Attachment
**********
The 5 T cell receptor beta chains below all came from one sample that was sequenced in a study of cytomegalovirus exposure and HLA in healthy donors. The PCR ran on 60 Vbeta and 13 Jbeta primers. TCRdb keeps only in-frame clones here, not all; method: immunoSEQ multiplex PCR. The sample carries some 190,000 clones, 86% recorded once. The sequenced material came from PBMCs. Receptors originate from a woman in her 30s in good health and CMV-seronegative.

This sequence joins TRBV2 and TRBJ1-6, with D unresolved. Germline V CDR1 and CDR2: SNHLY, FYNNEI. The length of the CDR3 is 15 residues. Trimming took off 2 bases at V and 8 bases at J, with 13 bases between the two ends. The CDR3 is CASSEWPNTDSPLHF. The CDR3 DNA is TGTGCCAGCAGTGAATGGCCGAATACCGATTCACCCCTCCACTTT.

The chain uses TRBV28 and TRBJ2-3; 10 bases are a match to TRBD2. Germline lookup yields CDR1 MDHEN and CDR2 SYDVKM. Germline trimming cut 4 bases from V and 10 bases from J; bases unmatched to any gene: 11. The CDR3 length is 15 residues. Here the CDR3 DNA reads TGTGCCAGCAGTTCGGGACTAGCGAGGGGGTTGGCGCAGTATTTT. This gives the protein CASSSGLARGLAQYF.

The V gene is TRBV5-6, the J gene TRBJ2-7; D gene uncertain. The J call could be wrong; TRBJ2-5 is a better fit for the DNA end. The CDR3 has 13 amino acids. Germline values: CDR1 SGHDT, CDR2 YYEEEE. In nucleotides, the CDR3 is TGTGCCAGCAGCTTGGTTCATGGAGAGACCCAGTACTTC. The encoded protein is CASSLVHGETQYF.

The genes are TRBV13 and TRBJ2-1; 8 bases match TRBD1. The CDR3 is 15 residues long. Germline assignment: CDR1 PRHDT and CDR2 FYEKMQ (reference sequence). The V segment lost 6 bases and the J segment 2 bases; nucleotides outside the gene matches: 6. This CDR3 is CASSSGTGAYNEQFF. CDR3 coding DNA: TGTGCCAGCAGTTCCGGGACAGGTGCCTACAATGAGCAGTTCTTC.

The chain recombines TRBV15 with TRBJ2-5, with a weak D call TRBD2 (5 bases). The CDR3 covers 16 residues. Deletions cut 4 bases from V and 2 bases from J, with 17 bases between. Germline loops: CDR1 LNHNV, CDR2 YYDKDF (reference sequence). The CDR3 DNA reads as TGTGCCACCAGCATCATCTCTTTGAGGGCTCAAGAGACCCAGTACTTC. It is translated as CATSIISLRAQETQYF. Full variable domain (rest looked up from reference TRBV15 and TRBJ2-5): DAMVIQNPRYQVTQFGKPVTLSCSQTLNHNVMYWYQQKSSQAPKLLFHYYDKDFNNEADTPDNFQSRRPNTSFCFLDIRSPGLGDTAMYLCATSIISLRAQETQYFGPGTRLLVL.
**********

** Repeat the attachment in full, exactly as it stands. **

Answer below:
The 5 T cell receptor beta chains below all came from one sample that was sequenced in a study of cytomegalovirus exposure and HLA in healthy donors. The PCR ran on 60 Vbeta and 13 Jbeta primers. TCRdb keeps only in-frame clones here, not all; method: immunoSEQ multiplex PCR. The sample carries some 190,000 clones, 86% recorded once. The sequenced material came from PBMCs. Receptors originate from a woman in her 30s in good health and CMV-seronegative.

This sequence joins TRBV2 and TRBJ1-6, with D unresolved. Germline V CDR1 and CDR2: SNHLY, FYNNEI. The length of the CDR3 is 15 residues. Trimming took off 2 bases at V and 8 bases at J, with 13 bases between the two ends. The CDR3 is CASSEWPNTDSPLHF. The CDR3 DNA is TGTGCCAGCAGTGAATGGCCGAATACCGATTCACCCCTCCACTTT.

The chain uses TRBV28 and TRBJ2-3; 10 bases are a match to TRBD2. Germline lookup yields CDR1 MDHEN and CDR2 SYDVKM. Germline trimming cut 4 bases from V and 10 bases from J; bases unmatched to any gene: 11. The CDR3 length is 15 residues. Here the CDR3 DNA reads TGTGCCAGCAGTTCGGGACTAGCGAGGGGGTTGGCGCAGTATTTT. This gives the protein CASSSGLARGLAQYF.

The V gene is TRBV5-6, the J gene TRBJ2-7; D gene uncertain. The J call could be wrong; TRBJ2-5 is a better fit for the DNA end. The CDR3 has 13 amino acids. Germline values: CDR1 SGHDT, CDR2 YYEEEE. In nucleotides, the CDR3 is TGTGCCAGCAGCTTGGTTCATGGAGAGACCCAGTACTTC. The encoded protein is CASSLVHGETQYF.

The genes are TRBV13 and TRBJ2-1; 8 bases match TRBD1. The CDR3 is 15 residues long. Germline assignment: CDR1 PRHDT and CDR2 FYEKMQ (reference sequence). The V segment lost 6 bases and the J segment 2 bases; nucleotides outside the gene matches: 6. This CDR3 is CASSSGTGAYNEQFF. CDR3 coding DNA: TGTGCCAGCAGTTCCGGGACAGGTGCCTACAATGAGCAGTTCTTC.

The chain recombines TRBV15 with TRBJ2-5, with a weak D call TRBD2 (5 bases). The CDR3 covers 16 residues. Deletions cut 4 bases from V and 2 bases from J, with 17 bases between. Germline loops: CDR1 LNHNV, CDR2 YYDKDF (reference sequence). The CDR3 DNA reads as TGTGCCACCAGCATCATCTCTTTGAGGGCTCAAGAGACCCAGTACTTC. It is translated as CATSIISLRAQETQYF. Full variable domain (rest looked up from reference TRBV15 and TRBJ2-5): DAMVIQNPRYQVTQFGKPVTLSCSQTLNHNVMYWYQQKSSQAPKLLFHYYDKDFNNEADTPDNFQSRRPNTSFCFLDIRSPGLGDTAMYLCATSIISLRAQETQYFGPGTRLLVL.